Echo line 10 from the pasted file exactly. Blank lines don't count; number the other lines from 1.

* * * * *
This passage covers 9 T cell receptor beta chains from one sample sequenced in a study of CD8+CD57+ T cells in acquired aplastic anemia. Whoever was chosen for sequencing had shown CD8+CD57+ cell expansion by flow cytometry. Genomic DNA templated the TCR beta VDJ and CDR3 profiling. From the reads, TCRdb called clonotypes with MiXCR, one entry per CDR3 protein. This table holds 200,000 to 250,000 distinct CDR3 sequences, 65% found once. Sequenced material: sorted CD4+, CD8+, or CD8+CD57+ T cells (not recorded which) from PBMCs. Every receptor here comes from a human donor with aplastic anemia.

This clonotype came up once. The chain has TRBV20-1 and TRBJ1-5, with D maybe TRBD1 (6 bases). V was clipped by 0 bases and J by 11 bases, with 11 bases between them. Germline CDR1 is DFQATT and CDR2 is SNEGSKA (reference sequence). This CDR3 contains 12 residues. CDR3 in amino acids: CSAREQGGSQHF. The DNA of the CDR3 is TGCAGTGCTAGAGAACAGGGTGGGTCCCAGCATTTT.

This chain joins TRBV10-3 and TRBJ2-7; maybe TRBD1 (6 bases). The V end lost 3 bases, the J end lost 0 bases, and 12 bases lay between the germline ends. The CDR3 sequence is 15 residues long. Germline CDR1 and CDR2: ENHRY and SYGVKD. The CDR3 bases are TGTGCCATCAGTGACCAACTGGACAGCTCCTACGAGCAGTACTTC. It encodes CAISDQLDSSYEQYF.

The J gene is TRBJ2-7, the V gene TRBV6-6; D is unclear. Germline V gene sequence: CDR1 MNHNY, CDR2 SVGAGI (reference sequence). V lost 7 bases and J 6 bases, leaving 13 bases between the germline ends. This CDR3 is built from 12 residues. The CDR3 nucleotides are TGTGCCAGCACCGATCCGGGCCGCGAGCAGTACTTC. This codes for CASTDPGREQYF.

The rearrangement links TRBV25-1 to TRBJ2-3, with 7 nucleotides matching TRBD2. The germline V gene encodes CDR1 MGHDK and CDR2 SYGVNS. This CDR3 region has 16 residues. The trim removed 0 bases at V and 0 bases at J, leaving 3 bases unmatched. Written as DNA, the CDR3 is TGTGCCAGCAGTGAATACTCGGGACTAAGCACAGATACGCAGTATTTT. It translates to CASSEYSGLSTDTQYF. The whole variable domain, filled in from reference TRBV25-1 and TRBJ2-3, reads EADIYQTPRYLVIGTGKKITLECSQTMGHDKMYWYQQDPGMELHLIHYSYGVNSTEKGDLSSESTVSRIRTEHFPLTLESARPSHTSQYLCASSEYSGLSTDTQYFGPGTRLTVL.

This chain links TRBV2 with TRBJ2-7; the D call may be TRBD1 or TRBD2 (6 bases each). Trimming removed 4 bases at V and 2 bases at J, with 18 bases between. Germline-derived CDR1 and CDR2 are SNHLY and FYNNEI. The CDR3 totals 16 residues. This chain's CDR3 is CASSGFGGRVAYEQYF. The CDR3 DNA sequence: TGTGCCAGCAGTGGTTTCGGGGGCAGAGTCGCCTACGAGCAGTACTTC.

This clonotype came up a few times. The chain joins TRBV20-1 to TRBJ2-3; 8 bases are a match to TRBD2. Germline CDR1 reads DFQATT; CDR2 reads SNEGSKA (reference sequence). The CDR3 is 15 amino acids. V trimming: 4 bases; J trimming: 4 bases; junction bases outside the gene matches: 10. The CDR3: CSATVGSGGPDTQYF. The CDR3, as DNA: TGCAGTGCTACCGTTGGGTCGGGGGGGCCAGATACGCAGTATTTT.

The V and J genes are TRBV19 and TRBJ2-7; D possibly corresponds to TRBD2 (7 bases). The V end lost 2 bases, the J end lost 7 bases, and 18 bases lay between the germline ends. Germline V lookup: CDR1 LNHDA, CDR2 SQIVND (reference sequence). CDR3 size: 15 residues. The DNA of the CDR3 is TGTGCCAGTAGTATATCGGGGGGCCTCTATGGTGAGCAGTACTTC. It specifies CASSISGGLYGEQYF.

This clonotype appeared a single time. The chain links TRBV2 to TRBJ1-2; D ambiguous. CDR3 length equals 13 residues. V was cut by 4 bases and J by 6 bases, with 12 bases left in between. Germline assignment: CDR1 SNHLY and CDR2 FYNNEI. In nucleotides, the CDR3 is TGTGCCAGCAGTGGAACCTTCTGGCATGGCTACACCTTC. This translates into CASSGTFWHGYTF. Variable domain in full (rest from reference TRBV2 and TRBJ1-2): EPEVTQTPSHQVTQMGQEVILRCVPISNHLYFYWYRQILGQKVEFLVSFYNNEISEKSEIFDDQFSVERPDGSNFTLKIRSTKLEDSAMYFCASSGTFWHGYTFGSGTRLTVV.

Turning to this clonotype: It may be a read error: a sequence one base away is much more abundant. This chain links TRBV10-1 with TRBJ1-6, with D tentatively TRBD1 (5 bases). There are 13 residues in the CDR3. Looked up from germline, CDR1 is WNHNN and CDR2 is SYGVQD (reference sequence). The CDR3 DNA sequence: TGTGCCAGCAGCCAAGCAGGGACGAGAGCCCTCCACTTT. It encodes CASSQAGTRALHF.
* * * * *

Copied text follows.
Turning to this clonotype: It may be a read error: a sequence one base away is much more abundant. This chain links TRBV10-1 with TRBJ1-6, with D tentatively TRBD1 (5 bases). There are 13 residues in the CDR3. Looked up from germline, CDR1 is WNHNN and CDR2 is SYGVQD (reference sequence). The CDR3 DNA sequence: TGTGCCAGCAGCCAAGCAGGGACGAGAGCCCTCCACTTT. It encodes CASSQAGTRALHF.